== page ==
It’s not unheard of for aggrieved family members to use the last words written about a person to get the last word, said Susan Soper, an expert on obituaries and the creator of a workbook that helps people write their own. Others have used obituaries to shed light on the damaging addictions that consumed their loved ones. The motivations of family members can be as simple as they are powerful: catharsis, bitterness, anger.
“People don’t generally speak ill of the dead,” Soper told The Washington Post. “In fact, sometimes they will … put the best possible face on a person in the obituary and overlook whatever the misdeeds or characteristics that might be unpleasant.
“But not always,” Soper continued. “There are plenty of obituaries that have been very honest and truthful about the hurt that someone has caused — or the misdeeds they have committed.”
[The hysterical obituary that made strangers miss a man they never knew]
For example, Marianne Theresa Johnson-Reddick’s daughter outlined many of her mother’s sins in a 2013 death notice.
“Marianne Theresa Johnson-Reddick born Jan 4, 1935 and died alone on Sept. 30, 2013,” the obituary read. “She is survived by her 6 of 8 children whom she spent her lifetime torturing in every way possible … Everyone she met, adult or child was tortured by her cruelty and exposure to violence, criminal activity, vulgarity, and hatred of the gentle or kind human spirit.”
Perhaps even more scathing than the words in the newspaper was the essay Katherine Reddick wrote in XO Jane, explaining why she wrote it.
According to her daughter, Johnson-Reddick beat her children during hours-long tantrums, routinely hurled whatever was in reach at them, and also encouraged them to steal from neighbors, beat each other and sleep silently on the kitchen floor while she worked as an escort. On weekend nights, she would go out on the town, drugging the younger children so they wouldn’t cause trouble and forcing the older ones to subsist on dog food.
Reddick, said the obituary “expressed authentic and heartfelt reflections about a woman who never resembled a mother…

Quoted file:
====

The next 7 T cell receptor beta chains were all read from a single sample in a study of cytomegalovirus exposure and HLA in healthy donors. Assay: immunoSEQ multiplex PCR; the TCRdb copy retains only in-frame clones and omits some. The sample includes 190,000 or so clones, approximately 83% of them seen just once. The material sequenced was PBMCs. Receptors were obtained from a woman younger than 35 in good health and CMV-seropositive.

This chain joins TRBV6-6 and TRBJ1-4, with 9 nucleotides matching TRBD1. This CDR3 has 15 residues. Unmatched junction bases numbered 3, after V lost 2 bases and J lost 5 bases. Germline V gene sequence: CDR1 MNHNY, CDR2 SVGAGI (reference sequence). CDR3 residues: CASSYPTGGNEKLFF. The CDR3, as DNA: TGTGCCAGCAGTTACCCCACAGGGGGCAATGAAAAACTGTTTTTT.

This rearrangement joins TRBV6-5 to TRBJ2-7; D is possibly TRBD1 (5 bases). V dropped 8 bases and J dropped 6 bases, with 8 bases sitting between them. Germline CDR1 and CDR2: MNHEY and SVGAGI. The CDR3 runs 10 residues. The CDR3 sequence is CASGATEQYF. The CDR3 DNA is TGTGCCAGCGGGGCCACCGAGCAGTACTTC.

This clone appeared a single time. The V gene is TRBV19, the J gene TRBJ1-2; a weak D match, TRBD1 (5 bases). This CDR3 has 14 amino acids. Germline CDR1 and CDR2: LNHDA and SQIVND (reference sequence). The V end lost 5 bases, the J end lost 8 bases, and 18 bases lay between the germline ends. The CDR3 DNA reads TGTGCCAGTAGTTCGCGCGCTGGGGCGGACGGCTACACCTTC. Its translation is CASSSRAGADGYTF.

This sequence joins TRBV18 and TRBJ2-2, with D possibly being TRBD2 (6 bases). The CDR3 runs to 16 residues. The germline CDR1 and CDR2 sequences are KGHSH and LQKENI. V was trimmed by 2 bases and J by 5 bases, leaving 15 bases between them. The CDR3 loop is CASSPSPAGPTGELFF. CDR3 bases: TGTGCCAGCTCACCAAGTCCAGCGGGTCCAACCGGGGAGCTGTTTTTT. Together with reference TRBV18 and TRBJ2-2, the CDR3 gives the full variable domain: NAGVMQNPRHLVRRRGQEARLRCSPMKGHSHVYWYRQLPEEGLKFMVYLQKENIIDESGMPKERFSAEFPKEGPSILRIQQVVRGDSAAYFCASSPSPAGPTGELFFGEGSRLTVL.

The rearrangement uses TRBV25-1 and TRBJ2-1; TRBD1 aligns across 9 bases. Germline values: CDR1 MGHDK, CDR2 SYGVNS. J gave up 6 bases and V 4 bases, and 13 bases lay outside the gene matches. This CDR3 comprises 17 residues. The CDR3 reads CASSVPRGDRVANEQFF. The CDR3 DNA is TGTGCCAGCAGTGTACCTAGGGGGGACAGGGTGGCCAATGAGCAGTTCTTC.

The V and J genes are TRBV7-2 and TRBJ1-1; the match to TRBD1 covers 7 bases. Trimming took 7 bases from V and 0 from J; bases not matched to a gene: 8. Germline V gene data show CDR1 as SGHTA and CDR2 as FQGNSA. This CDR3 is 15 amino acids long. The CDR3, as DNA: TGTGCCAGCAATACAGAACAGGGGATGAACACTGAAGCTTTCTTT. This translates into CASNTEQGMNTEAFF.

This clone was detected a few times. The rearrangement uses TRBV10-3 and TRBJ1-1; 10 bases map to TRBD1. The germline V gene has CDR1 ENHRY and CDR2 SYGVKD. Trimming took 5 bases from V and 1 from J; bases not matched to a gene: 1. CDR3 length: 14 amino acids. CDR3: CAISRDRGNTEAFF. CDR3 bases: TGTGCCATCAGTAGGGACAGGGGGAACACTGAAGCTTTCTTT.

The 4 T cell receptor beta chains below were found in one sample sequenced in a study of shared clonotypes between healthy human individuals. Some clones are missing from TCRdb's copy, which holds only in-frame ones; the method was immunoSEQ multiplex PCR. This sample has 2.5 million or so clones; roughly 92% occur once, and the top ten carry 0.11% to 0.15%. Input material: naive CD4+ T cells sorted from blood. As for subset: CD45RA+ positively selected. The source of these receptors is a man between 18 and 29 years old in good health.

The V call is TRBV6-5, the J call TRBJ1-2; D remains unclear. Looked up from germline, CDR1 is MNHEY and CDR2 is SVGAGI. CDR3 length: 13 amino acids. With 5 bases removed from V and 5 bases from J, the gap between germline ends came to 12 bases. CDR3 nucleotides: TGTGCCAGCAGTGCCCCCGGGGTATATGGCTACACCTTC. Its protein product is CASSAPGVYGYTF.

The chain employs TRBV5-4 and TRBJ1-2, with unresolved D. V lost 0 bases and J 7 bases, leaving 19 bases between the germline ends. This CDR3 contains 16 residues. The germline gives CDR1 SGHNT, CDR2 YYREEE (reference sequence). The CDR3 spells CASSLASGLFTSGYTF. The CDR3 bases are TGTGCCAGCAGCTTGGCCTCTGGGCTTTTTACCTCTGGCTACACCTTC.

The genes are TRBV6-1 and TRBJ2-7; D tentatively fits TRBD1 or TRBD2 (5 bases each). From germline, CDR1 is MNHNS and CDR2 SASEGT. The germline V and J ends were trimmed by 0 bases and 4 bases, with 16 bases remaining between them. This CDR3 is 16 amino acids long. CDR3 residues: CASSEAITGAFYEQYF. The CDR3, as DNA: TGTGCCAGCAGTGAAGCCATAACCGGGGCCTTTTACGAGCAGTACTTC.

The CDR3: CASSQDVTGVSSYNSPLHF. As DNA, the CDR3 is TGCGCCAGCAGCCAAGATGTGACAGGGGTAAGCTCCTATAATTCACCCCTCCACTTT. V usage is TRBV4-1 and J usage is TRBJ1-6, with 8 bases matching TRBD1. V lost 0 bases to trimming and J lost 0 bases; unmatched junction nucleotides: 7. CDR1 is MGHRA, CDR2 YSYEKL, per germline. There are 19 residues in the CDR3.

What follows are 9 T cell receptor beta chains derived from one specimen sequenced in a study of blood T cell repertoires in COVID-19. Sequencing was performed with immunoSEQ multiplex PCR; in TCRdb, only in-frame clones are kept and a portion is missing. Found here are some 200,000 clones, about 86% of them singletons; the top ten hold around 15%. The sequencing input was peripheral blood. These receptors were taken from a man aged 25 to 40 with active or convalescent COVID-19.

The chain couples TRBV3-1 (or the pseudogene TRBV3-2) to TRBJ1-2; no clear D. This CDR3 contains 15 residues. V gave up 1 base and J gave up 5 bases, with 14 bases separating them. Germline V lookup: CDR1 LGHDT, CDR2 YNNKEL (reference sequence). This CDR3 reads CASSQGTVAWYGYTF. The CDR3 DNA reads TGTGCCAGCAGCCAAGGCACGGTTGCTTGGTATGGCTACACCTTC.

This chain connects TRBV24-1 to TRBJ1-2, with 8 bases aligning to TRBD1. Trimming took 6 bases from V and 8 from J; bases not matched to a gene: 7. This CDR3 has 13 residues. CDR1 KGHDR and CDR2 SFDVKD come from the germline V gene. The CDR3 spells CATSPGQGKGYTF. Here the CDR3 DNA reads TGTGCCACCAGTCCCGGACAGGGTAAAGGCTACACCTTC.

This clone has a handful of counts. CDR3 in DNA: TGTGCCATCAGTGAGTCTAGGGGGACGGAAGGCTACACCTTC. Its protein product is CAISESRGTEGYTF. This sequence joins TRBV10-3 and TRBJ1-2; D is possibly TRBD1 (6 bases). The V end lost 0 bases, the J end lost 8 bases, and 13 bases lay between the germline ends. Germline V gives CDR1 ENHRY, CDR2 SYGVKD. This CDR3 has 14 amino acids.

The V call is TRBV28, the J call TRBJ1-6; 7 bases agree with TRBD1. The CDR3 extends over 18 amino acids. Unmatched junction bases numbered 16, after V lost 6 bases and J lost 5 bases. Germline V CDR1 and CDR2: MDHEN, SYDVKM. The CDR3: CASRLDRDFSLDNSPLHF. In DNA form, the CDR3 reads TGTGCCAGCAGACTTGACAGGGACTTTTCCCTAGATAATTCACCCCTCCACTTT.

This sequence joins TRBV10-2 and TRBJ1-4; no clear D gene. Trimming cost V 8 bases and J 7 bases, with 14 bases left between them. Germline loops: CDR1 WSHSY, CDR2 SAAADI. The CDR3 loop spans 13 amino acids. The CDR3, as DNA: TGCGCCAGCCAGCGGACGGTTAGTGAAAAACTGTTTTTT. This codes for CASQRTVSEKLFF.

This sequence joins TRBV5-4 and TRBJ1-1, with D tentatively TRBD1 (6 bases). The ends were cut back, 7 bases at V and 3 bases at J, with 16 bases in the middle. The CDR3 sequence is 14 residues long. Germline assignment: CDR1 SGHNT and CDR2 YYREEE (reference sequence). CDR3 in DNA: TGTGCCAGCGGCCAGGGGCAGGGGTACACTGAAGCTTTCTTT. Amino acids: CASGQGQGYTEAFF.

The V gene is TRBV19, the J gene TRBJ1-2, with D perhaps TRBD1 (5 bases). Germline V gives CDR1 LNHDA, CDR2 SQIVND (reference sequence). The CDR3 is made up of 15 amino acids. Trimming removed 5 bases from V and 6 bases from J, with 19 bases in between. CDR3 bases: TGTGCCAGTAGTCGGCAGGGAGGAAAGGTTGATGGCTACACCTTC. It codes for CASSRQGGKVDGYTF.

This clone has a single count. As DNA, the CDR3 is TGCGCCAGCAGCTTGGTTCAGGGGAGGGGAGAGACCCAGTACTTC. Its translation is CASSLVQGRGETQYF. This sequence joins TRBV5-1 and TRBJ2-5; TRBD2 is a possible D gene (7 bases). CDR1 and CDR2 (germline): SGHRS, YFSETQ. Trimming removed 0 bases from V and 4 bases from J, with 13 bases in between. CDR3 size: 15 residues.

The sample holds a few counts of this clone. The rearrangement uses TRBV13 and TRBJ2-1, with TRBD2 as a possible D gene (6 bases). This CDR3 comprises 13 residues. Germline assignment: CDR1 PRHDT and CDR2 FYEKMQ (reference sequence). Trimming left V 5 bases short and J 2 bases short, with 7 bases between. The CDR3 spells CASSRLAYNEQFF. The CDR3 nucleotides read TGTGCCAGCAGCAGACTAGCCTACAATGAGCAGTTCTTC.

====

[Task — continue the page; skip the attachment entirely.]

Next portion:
“For myself, it took her death to no longer fear her sudden and unexpected rants of abuse,” she wrote.
“Even though I am older, happier and much gentler, I’ve never felt a greater sense of peace or relief than the day my brother called me singing ‘Ding, dong, the witch is dead.’ ”
The family of Leslie Ray “Popeye” Charping, of Galveston, Tex., was similarly elated at his passing last year and maintained no enduring concerns about speaking ill of the dead.
According to CNN, they posted a scathing obituary on the Carnes Funeral Home website, shortly before cremating Charping and unceremoniously placing his ashes in a barn.
“Leslie’s hobbies included being abusive to his family, expediting trips to heaven for the beloved family pets and fishing … With Leslie’s passing he will be missed only for what he never did; being a loving husband, father and good friend.”
Obituary confessions are, of course, not always so morbid.
For example, in 2012, Val Patterson, a scientist from Salt Lake City admitted in his mostly lighthearted obituary that he didn’t have a doctorate in engineering — and that he hadn’t even graduated from college:
“What happened was that the day I went to pay off my college student loan at the U of U, the girl working there put my receipt into the wrong stack, and two weeks later, a PhD diploma came in the mail. I didn’t even graduate, I only had about 3 years of college credit. In fact, I never did even learn what the letters “PhD” even stood for.
For all of the Electronic Engineers I have worked with, I’m sorry, but you have to admit my designs always worked very well, and were well engineered, and I always made you laugh at work.”
Link (washington post, there may be a paywall up for you)
I am a firm believer in not sugar-coating a "review" just because the subject of said review has passed on. The catharsis of being able, at long last, to tell the unvarnished truth can be a powerful aid to letting go of old pain and abuse and if it helps the survivors, I say more power to them.
Sad news. Zsa Zsa, the 'World's Ugliest Dog,' died.
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Awwwww. Liked that you posted, not that it happened.
Separate names with a comma.